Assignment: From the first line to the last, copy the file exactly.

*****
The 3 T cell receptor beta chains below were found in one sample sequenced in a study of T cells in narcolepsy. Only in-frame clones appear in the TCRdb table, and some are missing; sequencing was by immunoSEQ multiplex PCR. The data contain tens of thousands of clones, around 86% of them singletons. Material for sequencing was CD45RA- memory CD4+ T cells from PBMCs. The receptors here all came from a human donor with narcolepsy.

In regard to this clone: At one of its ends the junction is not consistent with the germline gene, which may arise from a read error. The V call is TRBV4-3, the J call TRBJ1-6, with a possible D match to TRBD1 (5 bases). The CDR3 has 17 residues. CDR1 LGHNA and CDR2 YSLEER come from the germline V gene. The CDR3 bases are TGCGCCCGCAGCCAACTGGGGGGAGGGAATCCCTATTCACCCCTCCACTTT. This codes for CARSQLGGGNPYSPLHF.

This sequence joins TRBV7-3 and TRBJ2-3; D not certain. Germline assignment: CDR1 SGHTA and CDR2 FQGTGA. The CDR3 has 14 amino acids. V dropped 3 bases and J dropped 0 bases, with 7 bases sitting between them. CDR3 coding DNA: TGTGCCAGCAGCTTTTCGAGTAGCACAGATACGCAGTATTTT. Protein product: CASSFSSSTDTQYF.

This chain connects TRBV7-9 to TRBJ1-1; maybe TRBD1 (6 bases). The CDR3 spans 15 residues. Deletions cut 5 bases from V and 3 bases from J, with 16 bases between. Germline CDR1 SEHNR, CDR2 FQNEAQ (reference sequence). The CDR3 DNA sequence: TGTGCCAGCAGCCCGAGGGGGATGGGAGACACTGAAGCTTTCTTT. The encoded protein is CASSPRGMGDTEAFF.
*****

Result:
The 3 T cell receptor beta chains below were found in one sample sequenced in a study of T cells in narcolepsy. Only in-frame clones appear in the TCRdb table, and some are missing; sequencing was by immunoSEQ multiplex PCR. The data contain tens of thousands of clones, around 86% of them singletons. Material for sequencing was CD45RA- memory CD4+ T cells from PBMCs. The receptors here all came from a human donor with narcolepsy.

In regard to this clone: At one of its ends the junction is not consistent with the germline gene, which may arise from a read error. The V call is TRBV4-3, the J call TRBJ1-6, with a possible D match to TRBD1 (5 bases). The CDR3 has 17 residues. CDR1 LGHNA and CDR2 YSLEER come from the germline V gene. The CDR3 bases are TGCGCCCGCAGCCAACTGGGGGGAGGGAATCCCTATTCACCCCTCCACTTT. This codes for CARSQLGGGNPYSPLHF.

This sequence joins TRBV7-3 and TRBJ2-3; D not certain. Germline assignment: CDR1 SGHTA and CDR2 FQGTGA. The CDR3 has 14 amino acids. V dropped 3 bases and J dropped 0 bases, with 7 bases sitting between them. CDR3 coding DNA: TGTGCCAGCAGCTTTTCGAGTAGCACAGATACGCAGTATTTT. Protein product: CASSFSSSTDTQYF.

This chain connects TRBV7-9 to TRBJ1-1; maybe TRBD1 (6 bases). The CDR3 spans 15 residues. Deletions cut 5 bases from V and 3 bases from J, with 16 bases between. Germline CDR1 SEHNR, CDR2 FQNEAQ (reference sequence). The CDR3 DNA sequence: TGTGCCAGCAGCCCGAGGGGGATGGGAGACACTGAAGCTTTCTTT. The encoded protein is CASSPRGMGDTEAFF.